Sunday, February 15, 2015

Jupiter Ascending (movie review)

We caught the Sunday matinee, Alexia and I did, on a very sunny afternoon, uncharacteristically warm.  We enjoyed excellent pizza and ginger-pear cider with our movie.

This movie contains many allusive elements:  a skating hero, a poor servant girl of humble origins, and inter-planetary intrigue among twisted royals, who see the peasant girl as their mother.

As I've been revisiting the Bay of Pigs and Cuban Missile Crisis chapter, I was imagining Jupiter Jones as poor Cuba, suddenly caught up in superpower chess.  When Khrushchev shared with Castro later how he got Kennedy to agree to remove the missiles from Turkey, as a part of the deal, that seemed oddly far afield, given Gitmo right next door.

But that was the Cold War for ya.  Castro didn't care about Turkey that much.  He was just hoping to kick the Yanks out of Gitmo (the western hemisphere's Abu Ghraib -- can't blame him for trying).

The movie alludes to Cloud Atlas, which in turn alludes to Soylent Green. An image of themselves humans have always found unattractive, oft posed by the angels, is of a self-parasitical beast, one that feeds on its own young (and on its old of course -- whatever is weakest (e.g. "undocumented")).

That which is healthy within feels called to end such a wretched existence, if that's what this is.  A character's heroism is quite often manifest in some fight to restore aesthetic beauty (aka humanity) to the humans' scenario.

I thought some of the best screen writing was when one of the royals explained how "time is the only dimension worth paying for" (paraphrase) or "time is the only dimension" for short.  Space is a given, and once you add hyper-drive and wormholes, effectively infinite as a permutation space, even if it follows a strict physics.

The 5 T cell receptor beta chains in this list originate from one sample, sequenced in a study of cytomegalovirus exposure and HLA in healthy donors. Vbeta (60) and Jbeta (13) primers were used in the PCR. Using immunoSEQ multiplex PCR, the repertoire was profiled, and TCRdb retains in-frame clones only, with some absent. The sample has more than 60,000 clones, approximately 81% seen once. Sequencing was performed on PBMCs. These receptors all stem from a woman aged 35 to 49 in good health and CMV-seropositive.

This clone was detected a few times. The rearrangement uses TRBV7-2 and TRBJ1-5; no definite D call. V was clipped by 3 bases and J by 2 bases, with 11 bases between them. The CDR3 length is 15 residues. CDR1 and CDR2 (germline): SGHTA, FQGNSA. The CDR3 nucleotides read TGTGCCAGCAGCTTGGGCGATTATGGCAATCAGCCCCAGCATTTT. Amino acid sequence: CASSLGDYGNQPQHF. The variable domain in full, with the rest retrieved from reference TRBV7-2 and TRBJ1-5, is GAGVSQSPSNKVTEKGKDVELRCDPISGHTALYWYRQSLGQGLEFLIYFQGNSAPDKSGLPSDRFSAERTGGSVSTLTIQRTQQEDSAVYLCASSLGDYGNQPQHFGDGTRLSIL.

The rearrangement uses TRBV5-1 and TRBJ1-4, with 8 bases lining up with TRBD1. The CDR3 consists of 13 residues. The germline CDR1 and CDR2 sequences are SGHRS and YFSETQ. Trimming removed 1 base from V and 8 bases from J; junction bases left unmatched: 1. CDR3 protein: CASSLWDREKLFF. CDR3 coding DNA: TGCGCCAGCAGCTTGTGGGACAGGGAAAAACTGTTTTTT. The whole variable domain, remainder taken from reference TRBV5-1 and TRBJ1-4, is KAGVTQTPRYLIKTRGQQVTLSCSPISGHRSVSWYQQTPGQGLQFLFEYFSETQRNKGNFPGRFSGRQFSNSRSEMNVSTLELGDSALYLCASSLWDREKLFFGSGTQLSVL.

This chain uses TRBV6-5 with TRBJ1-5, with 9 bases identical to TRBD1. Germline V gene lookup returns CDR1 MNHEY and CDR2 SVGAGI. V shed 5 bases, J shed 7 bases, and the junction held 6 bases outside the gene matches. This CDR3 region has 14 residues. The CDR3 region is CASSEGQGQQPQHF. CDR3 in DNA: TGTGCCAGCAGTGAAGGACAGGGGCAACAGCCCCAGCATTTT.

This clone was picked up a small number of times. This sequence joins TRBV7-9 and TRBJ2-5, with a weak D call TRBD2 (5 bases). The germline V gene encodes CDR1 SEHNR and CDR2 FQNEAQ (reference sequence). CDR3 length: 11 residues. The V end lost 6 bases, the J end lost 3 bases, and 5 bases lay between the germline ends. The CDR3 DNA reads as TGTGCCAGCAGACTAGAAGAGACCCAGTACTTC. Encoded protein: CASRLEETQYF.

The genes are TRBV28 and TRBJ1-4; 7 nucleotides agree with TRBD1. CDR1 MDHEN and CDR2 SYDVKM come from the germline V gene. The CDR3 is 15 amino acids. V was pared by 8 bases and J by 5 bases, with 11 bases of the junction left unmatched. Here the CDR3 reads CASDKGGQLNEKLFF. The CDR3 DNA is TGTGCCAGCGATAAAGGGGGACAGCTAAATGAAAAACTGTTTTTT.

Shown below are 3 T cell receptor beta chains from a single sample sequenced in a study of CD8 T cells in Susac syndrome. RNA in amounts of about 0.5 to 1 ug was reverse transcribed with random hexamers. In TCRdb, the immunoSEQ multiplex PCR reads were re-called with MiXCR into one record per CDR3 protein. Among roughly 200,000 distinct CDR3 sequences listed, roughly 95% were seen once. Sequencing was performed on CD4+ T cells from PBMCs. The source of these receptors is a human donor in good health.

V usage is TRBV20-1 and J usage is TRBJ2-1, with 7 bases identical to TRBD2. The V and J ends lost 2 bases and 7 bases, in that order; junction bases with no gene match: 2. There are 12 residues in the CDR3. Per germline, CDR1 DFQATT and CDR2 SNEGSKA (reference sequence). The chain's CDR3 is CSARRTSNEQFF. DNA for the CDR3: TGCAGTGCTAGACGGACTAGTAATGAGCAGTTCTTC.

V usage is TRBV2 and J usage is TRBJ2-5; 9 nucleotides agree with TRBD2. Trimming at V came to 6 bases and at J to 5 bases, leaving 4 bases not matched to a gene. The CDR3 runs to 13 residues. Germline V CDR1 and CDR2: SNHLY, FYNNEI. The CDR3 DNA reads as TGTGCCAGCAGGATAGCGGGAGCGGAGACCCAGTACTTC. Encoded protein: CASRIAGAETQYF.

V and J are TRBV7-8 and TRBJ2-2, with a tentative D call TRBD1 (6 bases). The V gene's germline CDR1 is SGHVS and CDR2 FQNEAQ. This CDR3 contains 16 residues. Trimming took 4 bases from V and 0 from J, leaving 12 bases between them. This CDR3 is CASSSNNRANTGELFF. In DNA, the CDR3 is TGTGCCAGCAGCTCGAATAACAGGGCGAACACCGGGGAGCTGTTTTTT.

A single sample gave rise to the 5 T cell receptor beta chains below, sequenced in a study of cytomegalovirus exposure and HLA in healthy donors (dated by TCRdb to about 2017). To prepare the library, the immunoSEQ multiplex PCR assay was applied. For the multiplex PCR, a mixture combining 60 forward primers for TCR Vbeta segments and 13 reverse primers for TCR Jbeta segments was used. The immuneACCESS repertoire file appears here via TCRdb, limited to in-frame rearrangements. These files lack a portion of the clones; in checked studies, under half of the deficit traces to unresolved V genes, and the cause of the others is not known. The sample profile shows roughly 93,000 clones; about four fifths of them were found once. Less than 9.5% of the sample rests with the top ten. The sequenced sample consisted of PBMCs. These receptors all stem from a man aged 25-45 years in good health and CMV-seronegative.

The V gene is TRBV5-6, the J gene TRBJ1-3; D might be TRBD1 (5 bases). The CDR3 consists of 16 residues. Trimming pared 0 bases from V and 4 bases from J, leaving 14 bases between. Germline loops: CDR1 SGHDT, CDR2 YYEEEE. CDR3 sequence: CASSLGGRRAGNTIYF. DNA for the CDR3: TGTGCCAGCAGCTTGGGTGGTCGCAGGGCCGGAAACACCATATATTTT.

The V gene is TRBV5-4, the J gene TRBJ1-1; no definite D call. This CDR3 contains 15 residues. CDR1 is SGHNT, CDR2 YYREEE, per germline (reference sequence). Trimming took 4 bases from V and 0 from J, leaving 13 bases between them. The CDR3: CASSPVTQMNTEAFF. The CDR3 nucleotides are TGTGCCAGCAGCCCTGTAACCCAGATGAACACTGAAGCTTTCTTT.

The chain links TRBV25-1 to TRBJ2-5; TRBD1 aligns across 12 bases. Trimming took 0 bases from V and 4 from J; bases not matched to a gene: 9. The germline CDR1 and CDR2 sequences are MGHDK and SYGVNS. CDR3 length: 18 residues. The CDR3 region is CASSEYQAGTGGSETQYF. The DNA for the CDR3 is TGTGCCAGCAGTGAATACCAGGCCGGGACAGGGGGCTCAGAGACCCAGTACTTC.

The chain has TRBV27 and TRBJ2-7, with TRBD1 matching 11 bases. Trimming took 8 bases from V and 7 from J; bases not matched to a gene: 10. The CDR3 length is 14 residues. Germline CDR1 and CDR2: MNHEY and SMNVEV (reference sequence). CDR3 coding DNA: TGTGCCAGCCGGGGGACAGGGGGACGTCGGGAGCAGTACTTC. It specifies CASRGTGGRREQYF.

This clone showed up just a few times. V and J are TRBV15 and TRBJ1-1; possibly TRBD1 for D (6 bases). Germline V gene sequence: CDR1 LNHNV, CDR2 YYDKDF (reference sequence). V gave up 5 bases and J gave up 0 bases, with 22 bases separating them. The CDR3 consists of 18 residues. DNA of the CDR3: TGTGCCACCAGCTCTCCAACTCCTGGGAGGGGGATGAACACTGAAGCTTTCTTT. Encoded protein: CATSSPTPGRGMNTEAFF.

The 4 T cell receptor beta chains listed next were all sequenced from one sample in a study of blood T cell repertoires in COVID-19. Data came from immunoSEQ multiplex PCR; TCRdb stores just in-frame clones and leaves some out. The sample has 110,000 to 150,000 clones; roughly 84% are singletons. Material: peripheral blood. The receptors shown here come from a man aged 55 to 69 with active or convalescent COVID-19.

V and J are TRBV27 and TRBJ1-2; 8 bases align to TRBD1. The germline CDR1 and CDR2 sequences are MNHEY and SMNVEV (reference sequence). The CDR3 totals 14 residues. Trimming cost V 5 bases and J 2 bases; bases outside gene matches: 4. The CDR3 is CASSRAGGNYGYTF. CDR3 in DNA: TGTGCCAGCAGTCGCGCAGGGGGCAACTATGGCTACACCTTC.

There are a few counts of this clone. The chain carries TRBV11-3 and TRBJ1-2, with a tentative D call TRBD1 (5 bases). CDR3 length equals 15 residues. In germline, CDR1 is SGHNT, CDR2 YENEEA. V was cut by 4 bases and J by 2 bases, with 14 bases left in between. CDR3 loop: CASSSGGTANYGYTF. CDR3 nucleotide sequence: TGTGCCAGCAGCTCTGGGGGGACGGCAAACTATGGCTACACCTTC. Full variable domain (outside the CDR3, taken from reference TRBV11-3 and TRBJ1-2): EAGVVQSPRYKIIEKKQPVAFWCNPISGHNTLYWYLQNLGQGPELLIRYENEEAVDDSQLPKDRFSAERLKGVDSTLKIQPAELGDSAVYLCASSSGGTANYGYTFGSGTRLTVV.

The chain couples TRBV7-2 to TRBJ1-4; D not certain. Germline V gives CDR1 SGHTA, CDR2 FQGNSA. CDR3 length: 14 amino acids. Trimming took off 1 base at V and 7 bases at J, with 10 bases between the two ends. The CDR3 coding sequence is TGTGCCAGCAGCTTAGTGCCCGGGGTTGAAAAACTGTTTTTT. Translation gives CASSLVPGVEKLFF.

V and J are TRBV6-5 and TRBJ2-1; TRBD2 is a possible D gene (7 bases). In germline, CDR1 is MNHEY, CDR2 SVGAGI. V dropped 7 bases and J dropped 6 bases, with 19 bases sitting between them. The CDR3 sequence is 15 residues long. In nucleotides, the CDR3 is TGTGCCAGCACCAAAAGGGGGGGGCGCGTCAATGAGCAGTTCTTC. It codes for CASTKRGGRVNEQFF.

One also has to add, in addition to a physics, a string of incredibly good luck events in the face of impossible odds but there's a reason they call it fiction, wherein only the impossible happens.  That's what makes it so action-packed and suspenseful.

I'd say there's real depth to this movie once you juxtapose the foreground plot (servant girl) with the fantasy (the day dream).  That's a Jungian world, pregnant with archetypes, worthy of college-level essays and such.  No reason to blow these movies off as footnotes.  They're works of art, worthy of comment, no less complex and textured than Cinderella or Snow White.

I don't claim to do them justice with these quickie blog posts, which serve as bookmarks in the sand, bread crumb trails to treasures.

Back to the Castro / Kennedy story, I'm not casting JFK as mad King Ludwig of Neuschwanstein fame, far from it.  He had some great advisers (like his brother), like King Ludwig never had.

The parallel I'm drawing is a clandestine service fighting for its political survival.  Ludwig to spies:  "go kidnap so-and-so high level diplomat in Vienna and hold him for ransom, anonymously of course, so I can get money for more castles."  Spies to Ludwig:  "sure Ludwig, sure, whatever you say boss". Cut to spies enjoying themselves in Vienna for a week, expenses paid. "Dang it boss, we nearly had him, but the clever dude picked the lock and got away."  Ludwig:  "Dang it!  Maybe next time then."

The mad King Ludwig in this film is one of the twisted sibling royals, even more twisted than the other two.  I thought he (the actor) did a marvelous job being twisted, and as Alexia pointed out later, it's not like the others were refusing the currency i.e. the soylent substance that bought more time -- the unobtanium in this Universe.